According to new statistics from U.S. Department of Agriculture (USDA) over one million fewer Americans are on Food Stamps since Trump was elected.
supplemental Nutrition Assistance Program (SNAP) participation dropped to 41,203,721 as of July 2017, the most recent data available from the USDA, from 42,691,363 in January 2017 when Trump took office.
According to the latest data, SNAP enrollment decreased by 3.48 percent, or 1,487,642, since Donald Trump began his presidency.
Here is the breakdown of how many people dropped off the food stamp rolls each month of 2017:
- January to February – 408,956
- February to March – 95,152
- March to April – 521,295
- April to May- 176,527
- May to June – 178,648
- June to July – 236,417
Enrollment continues to be at its lowest level in seven years, thanks to policies Trump implemented at the federal level and ongoing efforts from state legislatures to get people off welfare and back to work.
This is another great sign for the Trump administration. Trump vowed to cut down the Food Stamp enrollment and is doing so in a big way. He has pushed for harsher restrictions on able-bodied workers work requirements.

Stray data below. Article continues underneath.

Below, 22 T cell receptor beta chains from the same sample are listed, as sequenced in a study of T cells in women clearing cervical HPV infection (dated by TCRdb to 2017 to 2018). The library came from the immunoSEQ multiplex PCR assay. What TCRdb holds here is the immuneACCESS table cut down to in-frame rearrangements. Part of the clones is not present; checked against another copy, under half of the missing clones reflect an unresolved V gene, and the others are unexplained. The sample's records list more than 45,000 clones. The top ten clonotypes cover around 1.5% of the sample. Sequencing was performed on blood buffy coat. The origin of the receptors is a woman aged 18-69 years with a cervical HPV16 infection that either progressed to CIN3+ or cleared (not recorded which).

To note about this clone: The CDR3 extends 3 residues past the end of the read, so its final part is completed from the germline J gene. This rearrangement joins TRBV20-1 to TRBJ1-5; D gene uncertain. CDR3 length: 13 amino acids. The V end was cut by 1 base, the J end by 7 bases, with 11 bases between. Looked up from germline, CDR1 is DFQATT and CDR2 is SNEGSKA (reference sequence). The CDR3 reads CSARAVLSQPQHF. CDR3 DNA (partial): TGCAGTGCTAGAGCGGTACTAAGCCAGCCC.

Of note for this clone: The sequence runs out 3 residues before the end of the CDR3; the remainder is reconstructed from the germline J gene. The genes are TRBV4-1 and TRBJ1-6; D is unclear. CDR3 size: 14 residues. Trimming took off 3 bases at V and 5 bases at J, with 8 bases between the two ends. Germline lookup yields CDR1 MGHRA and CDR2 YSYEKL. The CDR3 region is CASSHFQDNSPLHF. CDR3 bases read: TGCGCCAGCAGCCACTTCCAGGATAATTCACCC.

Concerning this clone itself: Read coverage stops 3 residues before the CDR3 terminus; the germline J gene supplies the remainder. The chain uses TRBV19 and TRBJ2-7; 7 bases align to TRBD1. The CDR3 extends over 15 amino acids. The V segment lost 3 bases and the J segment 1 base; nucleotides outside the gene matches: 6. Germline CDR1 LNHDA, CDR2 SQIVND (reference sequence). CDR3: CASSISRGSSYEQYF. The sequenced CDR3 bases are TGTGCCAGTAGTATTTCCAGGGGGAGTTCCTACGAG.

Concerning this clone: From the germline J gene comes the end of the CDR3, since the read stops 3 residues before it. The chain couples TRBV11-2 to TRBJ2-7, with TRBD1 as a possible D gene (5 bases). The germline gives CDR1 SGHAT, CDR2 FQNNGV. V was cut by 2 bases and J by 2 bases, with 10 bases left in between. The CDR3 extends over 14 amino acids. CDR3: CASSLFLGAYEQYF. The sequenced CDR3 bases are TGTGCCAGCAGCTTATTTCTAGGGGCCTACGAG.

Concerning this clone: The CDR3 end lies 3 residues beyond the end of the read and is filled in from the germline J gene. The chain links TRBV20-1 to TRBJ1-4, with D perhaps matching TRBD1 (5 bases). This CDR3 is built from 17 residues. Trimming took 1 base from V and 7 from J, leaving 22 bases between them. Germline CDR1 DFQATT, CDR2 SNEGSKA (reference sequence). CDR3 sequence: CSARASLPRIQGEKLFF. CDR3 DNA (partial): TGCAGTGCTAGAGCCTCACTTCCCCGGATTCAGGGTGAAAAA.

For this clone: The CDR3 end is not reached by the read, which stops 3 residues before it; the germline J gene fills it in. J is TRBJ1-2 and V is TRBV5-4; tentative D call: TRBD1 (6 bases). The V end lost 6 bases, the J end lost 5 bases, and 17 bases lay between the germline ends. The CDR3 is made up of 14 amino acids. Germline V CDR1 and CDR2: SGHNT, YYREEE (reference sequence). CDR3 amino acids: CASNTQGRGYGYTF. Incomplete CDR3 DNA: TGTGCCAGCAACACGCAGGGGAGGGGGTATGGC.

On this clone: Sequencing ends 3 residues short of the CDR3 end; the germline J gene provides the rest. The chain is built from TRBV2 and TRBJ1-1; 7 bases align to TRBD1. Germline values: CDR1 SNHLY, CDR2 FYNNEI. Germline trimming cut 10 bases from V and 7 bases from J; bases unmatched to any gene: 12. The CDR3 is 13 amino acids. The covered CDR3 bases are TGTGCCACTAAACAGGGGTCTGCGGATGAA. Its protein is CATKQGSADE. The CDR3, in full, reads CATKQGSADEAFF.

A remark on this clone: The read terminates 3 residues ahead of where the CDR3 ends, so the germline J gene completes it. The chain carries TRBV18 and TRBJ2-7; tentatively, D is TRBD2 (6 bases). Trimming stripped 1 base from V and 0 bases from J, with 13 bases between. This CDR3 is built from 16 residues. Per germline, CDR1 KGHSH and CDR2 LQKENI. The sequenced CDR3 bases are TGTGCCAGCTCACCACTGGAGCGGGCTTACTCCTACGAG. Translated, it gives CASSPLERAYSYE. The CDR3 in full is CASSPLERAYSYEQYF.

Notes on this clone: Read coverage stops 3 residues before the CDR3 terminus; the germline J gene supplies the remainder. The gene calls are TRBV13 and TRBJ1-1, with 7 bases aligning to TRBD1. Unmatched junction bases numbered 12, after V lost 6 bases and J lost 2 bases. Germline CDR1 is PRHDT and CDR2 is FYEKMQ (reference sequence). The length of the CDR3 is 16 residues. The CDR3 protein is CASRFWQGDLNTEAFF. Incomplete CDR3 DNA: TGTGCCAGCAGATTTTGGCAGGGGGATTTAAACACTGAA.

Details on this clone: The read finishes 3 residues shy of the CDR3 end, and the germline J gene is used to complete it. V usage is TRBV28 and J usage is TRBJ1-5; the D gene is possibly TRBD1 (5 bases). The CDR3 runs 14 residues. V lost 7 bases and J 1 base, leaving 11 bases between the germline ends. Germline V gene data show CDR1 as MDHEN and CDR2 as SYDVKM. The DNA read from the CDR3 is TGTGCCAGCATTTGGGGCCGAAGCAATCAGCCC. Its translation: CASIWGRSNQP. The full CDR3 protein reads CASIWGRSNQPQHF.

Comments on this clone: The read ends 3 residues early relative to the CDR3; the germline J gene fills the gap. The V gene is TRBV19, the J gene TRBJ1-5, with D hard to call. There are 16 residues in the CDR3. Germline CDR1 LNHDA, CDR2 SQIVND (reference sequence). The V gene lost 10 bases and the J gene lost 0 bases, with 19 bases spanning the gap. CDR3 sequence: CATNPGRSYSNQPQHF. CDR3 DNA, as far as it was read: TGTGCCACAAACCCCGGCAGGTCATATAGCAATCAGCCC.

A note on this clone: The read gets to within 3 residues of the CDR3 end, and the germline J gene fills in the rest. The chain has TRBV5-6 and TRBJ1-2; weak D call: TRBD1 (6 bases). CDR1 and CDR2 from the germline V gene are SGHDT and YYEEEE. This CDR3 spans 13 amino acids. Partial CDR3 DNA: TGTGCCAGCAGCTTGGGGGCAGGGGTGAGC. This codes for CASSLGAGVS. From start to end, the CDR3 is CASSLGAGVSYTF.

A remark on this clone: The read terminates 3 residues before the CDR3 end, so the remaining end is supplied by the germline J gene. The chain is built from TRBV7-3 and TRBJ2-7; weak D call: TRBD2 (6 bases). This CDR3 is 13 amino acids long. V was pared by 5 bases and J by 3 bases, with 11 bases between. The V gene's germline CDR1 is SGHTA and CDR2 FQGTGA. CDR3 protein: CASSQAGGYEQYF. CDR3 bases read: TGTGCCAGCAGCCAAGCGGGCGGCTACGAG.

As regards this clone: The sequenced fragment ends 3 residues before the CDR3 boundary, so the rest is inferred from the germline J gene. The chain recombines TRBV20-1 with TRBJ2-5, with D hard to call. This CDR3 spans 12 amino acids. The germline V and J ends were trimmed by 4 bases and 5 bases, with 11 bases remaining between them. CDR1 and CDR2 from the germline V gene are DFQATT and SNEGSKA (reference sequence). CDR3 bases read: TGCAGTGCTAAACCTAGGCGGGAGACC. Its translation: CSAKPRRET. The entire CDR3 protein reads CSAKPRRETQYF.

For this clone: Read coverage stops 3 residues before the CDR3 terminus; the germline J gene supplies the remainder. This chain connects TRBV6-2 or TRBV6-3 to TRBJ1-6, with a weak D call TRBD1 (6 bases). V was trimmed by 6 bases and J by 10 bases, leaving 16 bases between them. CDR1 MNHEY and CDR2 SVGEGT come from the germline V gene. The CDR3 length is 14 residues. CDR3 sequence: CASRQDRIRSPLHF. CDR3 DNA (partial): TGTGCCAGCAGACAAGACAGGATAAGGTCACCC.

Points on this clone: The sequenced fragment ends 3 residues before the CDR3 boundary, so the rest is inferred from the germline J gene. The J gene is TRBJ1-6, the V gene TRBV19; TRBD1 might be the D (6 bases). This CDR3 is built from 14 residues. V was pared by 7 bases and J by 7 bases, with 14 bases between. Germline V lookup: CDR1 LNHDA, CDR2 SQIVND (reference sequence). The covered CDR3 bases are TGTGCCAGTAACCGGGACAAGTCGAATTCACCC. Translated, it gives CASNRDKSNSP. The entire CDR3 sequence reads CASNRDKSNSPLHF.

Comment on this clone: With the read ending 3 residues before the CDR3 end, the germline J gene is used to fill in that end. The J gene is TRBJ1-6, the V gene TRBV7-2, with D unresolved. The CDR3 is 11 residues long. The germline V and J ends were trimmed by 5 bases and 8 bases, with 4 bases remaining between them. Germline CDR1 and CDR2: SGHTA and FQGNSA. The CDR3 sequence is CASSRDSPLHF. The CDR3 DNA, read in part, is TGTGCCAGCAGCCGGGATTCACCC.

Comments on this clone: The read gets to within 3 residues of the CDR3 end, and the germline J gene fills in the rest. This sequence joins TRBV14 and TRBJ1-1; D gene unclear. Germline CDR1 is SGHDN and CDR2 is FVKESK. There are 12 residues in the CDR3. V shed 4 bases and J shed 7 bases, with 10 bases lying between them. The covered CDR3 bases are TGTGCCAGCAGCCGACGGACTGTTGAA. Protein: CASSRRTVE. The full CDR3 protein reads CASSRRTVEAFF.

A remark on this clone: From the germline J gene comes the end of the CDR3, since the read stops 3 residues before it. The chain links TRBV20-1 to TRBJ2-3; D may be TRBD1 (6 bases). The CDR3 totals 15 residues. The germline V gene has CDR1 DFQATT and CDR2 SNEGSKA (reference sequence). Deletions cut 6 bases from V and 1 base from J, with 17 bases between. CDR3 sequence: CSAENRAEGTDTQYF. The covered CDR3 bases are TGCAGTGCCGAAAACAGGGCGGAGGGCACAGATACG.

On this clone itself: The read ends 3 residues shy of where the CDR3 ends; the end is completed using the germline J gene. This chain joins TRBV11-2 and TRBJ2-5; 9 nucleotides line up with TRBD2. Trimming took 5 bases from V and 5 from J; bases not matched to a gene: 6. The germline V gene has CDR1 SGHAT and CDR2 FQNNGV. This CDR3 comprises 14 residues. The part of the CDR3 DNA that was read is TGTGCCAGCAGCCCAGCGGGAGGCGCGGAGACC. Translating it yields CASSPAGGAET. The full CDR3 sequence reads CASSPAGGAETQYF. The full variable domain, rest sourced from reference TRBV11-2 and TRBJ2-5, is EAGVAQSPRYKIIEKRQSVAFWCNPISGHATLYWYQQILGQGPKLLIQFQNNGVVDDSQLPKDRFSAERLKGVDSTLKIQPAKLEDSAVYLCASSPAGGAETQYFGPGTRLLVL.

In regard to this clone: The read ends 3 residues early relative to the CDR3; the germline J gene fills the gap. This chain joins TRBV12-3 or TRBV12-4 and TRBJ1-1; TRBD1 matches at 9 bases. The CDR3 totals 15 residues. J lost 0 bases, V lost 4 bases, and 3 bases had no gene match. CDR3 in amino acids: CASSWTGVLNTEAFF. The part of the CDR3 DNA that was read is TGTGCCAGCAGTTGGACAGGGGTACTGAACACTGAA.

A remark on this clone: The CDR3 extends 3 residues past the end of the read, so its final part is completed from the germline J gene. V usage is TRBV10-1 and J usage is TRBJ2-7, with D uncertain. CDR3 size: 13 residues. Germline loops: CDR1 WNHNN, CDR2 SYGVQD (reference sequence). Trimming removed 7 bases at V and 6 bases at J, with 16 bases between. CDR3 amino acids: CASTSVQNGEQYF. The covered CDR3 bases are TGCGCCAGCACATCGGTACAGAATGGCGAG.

The president also called for states to expand work requirements for able-bodied adults receiving food stamps if they have not already done so. Some federal lawmakers are crafting legislation to implement this policy nationwide, along with time limits on how long food stamp recipients can receive benefits.
Although this is certainly a win for Trump the true saviors here are state legislators.
Efforts by state lawmakers had also contributed to the decline in enrollment months before Trump took office, and the numbers show at the federal and state levels.
The number of people participating in the food stamp program declined by 4.9 percent from July 2016 to July 2017, and the amount of federal money the USDA spends on providing benefits to food stamp recipients also went down by five percent over the same period.
At the state level, food stamp enrollment is down in 42 out of 50 states, according to the USDA data showing the change in enrollment by state.
The nationwide decline can be attributed to efforts by individual states beginning in 2014, a year after the Obama administration made slight cuts to the food stamp program as House Republicans urged the administration to push for cuts to the program after enrollment swelled to record highs in 2013.
Maine led efforts to implement or reinstate work requirements to participate in the food stamp program that many states delayed putting in place because of the recession in 2014.